When asked how he would like to be remembered on the day he retired from the Steelers broadcasting booth, Myron Cope summoned his impish grin and offered an epitaph.
"When I kick the bucket, there'll be a little story that'll say, "Creator of Towel Dead,' " he snickered.
No, he didn't invent terrycloth. But he did come up with the name for the portable, personal pennant of The Nation -- The Terrible Towel. Prior to a 1975 playoff game, he encouraged fans to wave towels brought from home to give the Steelers an extra bit of oomph. In time, he trademarked the name of what would become an officially licensed product and the instantly recognizable talisman of any true Steelers fan.
Twirled in triumph and in tears, often imitated but never quite matched, it has been present at baptisms, whirled at wedding receptions and tenderly placed inside coffins, such as in the case of the late Mayor Bob O'Connor.
Mike Webster wore one in a Super Bowl. Lynn Swann twirled one on the sidelines. Franco Harris waved one in the Super Bowl XL introductions, and Bill Cowher clutched another when he was presented the Lombardi Trophy in the post-game celebration. Not only has it been formally recognized by the Pro Football Hall of Fame, it has been carried inside the cockpits of warplanes and tucked away by troops serving in hostile lands as a link to home.
But its most endearing legacy is its contributions to charity.
In 1996, Cope donated the trademark of The Terrible Towel to the Allegheny Valley School, a private, non-profit agency that cares for children and adults with intellectual developmental disabilities. The agency operates more than 120 facilities and programs for more than 900 children and adults in nine counties across Pennsylvania. Cope's son has been a resident of the school since 1982.
During the past 11 years, royalties from the Towel and its spinoffs -- including pillows, gloves, earrings and much more -- have brought in $2.2 million for the school. The money has helped pay for equipment, program expansions and renovations to buildings so that those under care can live with purpose and dignity.
Not a bad legacy for a gimmick, you betcha.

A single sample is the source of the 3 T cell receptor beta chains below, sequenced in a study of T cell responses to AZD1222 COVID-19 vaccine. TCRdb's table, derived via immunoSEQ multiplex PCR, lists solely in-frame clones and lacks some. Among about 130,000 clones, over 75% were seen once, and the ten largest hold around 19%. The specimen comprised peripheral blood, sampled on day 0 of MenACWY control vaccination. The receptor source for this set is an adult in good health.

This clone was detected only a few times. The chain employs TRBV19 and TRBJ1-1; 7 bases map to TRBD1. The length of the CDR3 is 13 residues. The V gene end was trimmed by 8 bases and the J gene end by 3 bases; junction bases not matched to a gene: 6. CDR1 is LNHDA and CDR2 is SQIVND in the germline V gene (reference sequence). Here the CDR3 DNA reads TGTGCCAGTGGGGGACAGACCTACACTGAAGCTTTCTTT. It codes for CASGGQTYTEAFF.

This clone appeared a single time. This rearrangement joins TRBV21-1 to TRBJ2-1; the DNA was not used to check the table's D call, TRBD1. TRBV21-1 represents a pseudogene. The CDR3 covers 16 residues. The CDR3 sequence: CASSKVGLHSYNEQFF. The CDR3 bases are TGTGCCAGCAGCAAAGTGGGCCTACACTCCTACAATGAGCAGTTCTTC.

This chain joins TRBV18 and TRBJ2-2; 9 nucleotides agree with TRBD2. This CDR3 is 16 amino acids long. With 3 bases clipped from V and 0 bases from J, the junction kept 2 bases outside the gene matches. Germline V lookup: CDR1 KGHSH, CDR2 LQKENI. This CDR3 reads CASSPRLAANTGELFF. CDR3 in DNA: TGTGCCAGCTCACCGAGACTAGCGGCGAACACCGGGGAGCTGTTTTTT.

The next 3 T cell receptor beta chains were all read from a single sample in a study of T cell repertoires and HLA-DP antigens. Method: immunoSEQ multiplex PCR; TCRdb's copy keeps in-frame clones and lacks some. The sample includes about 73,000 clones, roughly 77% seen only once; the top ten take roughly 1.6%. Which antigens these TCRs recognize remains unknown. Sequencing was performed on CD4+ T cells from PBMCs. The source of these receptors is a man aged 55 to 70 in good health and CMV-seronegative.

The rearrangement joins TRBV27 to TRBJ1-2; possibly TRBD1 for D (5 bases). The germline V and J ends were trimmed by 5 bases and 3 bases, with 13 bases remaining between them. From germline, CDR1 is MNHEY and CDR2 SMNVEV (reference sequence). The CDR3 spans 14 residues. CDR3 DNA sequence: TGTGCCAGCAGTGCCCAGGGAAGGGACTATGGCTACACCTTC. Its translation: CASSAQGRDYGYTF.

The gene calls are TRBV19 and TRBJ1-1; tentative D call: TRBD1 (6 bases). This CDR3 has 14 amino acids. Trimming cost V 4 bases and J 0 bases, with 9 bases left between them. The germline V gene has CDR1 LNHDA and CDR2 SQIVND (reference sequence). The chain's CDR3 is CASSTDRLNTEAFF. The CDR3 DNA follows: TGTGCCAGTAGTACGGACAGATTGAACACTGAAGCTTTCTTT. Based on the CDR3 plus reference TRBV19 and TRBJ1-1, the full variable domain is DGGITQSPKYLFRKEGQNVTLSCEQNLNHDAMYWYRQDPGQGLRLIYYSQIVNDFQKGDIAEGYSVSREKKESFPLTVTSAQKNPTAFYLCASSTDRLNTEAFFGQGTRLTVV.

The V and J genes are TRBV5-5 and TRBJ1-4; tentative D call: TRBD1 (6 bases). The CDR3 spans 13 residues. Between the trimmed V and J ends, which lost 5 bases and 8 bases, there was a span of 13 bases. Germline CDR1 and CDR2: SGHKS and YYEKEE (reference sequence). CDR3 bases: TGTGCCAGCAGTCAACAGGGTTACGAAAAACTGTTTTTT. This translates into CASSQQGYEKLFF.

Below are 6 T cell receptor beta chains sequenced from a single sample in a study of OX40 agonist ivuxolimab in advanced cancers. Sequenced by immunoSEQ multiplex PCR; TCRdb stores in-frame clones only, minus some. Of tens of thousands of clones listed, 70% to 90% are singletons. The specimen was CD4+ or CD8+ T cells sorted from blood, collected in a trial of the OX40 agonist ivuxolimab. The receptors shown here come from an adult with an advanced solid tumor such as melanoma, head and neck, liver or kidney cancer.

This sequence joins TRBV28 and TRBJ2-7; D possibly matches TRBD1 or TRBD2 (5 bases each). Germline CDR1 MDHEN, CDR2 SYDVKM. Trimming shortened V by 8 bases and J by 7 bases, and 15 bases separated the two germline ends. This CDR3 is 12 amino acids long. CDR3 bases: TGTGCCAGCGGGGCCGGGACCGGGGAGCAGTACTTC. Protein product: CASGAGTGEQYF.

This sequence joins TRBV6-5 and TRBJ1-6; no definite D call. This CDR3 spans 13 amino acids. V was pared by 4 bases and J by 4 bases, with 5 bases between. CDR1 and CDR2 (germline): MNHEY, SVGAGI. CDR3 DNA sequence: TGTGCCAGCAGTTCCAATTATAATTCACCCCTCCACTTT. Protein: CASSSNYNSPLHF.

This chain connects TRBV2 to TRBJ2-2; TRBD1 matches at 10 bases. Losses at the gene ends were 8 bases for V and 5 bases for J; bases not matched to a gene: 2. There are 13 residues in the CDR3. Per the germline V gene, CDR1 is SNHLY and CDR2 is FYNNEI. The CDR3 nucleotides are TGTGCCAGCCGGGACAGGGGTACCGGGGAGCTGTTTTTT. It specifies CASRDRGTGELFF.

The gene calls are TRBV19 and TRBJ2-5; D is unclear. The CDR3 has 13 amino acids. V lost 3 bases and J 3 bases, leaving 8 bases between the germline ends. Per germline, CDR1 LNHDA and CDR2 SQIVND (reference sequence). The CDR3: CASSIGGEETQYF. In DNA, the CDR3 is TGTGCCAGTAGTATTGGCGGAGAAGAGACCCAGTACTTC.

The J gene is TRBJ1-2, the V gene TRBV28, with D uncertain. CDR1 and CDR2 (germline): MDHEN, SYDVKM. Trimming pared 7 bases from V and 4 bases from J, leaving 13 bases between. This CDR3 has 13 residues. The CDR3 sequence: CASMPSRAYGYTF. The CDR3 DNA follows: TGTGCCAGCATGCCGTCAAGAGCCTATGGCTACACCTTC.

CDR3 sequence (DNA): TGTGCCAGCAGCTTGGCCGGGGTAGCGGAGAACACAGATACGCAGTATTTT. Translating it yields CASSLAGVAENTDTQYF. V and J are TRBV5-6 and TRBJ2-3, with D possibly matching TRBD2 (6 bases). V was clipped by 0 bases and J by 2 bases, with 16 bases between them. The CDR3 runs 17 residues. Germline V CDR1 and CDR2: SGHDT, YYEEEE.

Long before the concept of the towel was kicked around at a brain-storming session, the Steelers had already been in the playoffs three straight times and had won their first Super Bowl. But the towel has made such an indelible mark that no Steelers broadcast is complete without images of the blend of color and motion hatched in Cope's fertile imagination.
In documenting his version of how it all came to be, Cope wrote that he was summoned in November 1975 to the boss's office at WTAE, which was the flagship radio station of the Steelers and which employed Cope in various positions on radio and TV.
With home playoff games on the horizon, the executives wanted a promotional gimmick. Cope protested that he wasn't a gimmick guy. But when it was pointed out that his contract was up in three months and that advertisers were needed to sponsor Cope's various shows, he saw the light.
Larry Garrett, vice president of sales, suggested the towel because it was lightweight, portable and a common possession. No money would have to be fronted, and because Pittsburgh would never be a place for pompoms, the tough and durable fabric was seen as ideal. It could also serve as a muffler against the cold and provide cover in the rain.
"I can go on radio and television proclaiming, 'The Terrible Towel is poised to strike!' " said Cope, instantly hitting upon the name.
Champagne was ordered, and Cope introduced his creation during the 11 o'clock news on the Sunday before the Dec. 27 playoff game with the Colts. He admitted "making a damned fool of myself by hurling towels at the anchorman and the weatherman."
Steelers co-captain Andy Russell was dubious, however.